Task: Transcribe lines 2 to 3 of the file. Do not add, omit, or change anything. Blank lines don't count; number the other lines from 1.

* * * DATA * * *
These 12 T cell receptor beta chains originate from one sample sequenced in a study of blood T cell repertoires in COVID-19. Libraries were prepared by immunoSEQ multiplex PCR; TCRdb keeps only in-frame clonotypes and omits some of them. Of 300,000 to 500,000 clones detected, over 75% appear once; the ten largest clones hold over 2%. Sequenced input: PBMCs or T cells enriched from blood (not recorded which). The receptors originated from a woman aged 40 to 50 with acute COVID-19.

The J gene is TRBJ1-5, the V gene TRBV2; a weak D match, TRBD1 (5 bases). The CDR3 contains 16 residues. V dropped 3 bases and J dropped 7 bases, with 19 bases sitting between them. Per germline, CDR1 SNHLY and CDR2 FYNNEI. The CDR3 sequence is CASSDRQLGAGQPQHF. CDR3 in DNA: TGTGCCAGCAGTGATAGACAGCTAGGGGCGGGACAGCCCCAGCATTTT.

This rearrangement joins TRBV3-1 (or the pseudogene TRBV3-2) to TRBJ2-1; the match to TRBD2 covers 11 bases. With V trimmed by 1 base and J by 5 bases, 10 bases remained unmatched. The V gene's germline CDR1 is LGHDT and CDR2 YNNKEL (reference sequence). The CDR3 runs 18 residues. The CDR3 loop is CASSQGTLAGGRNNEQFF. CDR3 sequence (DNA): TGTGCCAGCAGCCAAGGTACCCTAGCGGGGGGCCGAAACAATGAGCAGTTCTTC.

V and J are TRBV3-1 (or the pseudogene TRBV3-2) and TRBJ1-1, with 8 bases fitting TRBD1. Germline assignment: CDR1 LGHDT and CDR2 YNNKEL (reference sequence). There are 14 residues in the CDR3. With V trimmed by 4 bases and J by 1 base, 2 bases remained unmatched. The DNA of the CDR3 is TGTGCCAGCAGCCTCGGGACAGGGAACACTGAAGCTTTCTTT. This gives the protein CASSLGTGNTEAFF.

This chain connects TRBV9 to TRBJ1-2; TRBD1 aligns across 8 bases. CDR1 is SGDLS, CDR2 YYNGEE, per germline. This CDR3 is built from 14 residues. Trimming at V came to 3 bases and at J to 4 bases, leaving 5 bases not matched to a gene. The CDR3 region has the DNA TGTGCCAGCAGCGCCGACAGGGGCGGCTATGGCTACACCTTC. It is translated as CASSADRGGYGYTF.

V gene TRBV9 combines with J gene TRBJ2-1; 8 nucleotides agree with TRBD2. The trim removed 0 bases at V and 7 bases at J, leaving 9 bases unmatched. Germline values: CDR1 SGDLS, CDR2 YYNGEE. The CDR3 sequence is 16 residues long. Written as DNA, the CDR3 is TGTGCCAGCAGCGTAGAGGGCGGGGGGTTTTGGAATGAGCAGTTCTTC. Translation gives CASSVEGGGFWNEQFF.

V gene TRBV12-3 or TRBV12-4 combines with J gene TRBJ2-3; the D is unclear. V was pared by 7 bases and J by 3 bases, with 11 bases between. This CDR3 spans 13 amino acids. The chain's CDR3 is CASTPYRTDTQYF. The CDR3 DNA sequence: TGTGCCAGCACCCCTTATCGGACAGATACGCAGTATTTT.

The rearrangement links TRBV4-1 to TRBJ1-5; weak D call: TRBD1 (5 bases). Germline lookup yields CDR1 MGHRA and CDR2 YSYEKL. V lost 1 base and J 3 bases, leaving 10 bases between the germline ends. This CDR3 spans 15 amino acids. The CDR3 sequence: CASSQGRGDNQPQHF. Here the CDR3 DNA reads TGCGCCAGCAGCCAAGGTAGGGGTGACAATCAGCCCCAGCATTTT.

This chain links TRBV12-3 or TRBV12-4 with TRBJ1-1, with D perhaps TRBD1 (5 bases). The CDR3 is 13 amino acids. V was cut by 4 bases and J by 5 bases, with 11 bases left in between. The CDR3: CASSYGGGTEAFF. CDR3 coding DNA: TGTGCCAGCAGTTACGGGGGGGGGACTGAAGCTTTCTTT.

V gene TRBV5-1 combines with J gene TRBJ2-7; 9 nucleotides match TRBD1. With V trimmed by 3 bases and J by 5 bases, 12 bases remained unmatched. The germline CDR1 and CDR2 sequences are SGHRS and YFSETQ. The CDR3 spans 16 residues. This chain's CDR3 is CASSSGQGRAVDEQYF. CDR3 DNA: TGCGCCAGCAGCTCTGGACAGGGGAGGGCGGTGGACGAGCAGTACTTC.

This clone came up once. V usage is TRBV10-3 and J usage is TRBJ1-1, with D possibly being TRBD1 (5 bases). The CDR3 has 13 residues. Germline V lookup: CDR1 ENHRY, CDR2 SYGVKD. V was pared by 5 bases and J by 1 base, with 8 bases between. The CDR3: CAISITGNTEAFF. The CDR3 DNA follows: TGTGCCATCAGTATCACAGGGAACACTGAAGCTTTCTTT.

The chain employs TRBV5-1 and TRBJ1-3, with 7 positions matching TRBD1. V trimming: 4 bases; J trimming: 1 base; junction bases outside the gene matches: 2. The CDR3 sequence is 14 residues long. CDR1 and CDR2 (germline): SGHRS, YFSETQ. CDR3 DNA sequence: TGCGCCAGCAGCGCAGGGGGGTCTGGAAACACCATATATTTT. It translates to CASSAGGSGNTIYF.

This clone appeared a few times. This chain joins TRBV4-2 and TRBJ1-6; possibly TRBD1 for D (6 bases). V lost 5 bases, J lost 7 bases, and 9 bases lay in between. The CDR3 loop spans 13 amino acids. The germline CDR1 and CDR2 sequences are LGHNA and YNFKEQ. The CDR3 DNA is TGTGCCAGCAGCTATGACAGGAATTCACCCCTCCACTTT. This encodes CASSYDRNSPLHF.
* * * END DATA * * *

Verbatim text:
The J gene is TRBJ1-5, the V gene TRBV2; a weak D match, TRBD1 (5 bases). The CDR3 contains 16 residues. V dropped 3 bases and J dropped 7 bases, with 19 bases sitting between them. Per germline, CDR1 SNHLY and CDR2 FYNNEI. The CDR3 sequence is CASSDRQLGAGQPQHF. CDR3 in DNA: TGTGCCAGCAGTGATAGACAGCTAGGGGCGGGACAGCCCCAGCATTTT.

This rearrangement joins TRBV3-1 (or the pseudogene TRBV3-2) to TRBJ2-1; the match to TRBD2 covers 11 bases. With V trimmed by 1 base and J by 5 bases, 10 bases remained unmatched. The V gene's germline CDR1 is LGHDT and CDR2 YNNKEL (reference sequence). The CDR3 runs 18 residues. The CDR3 loop is CASSQGTLAGGRNNEQFF. CDR3 sequence (DNA): TGTGCCAGCAGCCAAGGTACCCTAGCGGGGGGCCGAAACAATGAGCAGTTCTTC.